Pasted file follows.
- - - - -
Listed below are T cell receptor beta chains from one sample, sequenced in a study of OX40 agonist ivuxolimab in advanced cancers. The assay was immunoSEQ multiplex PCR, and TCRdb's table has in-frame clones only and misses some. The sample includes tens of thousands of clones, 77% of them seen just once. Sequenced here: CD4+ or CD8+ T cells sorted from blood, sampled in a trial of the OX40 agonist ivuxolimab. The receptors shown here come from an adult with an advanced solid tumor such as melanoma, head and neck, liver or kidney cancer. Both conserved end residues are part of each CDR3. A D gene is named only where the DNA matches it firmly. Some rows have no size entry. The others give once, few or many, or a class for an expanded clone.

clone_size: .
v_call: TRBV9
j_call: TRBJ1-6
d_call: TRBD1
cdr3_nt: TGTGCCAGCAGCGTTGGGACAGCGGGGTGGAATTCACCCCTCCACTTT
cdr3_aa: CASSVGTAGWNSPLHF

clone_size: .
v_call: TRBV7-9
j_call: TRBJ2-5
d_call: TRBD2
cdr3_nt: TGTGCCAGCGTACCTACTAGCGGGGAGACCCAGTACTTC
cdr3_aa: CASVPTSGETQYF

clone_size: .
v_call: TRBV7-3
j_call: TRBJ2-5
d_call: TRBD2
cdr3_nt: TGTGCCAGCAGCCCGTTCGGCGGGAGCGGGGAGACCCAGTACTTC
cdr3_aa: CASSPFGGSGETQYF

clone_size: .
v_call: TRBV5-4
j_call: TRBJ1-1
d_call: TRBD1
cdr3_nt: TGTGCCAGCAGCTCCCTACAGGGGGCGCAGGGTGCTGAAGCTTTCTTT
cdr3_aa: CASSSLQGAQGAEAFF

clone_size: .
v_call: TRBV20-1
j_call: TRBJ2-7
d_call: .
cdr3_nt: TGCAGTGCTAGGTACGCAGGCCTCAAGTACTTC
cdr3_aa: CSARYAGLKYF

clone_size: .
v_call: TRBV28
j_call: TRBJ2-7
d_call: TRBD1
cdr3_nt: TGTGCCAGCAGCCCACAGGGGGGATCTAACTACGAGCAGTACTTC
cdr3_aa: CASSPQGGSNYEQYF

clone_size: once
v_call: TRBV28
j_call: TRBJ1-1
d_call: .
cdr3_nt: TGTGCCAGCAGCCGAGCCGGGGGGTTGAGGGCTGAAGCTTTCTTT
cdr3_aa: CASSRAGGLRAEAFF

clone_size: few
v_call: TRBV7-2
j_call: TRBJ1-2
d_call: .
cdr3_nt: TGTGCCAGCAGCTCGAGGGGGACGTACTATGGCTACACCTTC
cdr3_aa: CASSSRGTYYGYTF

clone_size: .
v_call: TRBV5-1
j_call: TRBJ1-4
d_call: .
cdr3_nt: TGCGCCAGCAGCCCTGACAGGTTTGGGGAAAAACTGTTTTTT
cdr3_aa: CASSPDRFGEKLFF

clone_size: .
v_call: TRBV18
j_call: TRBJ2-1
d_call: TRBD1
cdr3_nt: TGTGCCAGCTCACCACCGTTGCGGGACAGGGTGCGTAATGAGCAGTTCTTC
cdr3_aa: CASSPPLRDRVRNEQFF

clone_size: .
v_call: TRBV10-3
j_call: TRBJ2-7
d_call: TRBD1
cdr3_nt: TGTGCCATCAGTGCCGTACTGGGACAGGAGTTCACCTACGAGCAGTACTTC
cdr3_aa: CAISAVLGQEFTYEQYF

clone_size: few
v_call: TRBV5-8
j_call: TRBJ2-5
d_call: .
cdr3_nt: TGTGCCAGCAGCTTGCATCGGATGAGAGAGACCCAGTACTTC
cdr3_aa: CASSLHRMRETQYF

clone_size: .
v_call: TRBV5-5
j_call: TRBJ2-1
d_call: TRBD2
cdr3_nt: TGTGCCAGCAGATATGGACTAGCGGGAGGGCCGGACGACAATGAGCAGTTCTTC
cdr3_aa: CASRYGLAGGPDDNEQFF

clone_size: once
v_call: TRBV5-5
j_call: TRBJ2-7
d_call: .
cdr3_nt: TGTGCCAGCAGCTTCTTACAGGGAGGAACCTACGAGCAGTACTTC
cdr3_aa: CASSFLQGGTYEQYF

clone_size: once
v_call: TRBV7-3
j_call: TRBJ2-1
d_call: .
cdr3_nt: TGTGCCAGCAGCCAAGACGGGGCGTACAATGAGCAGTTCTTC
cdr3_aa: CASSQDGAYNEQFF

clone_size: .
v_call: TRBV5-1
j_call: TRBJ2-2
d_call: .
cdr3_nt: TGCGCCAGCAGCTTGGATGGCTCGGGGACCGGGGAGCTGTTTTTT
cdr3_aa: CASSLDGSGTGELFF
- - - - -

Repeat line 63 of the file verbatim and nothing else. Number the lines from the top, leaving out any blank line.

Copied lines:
v_call: TRBV10-3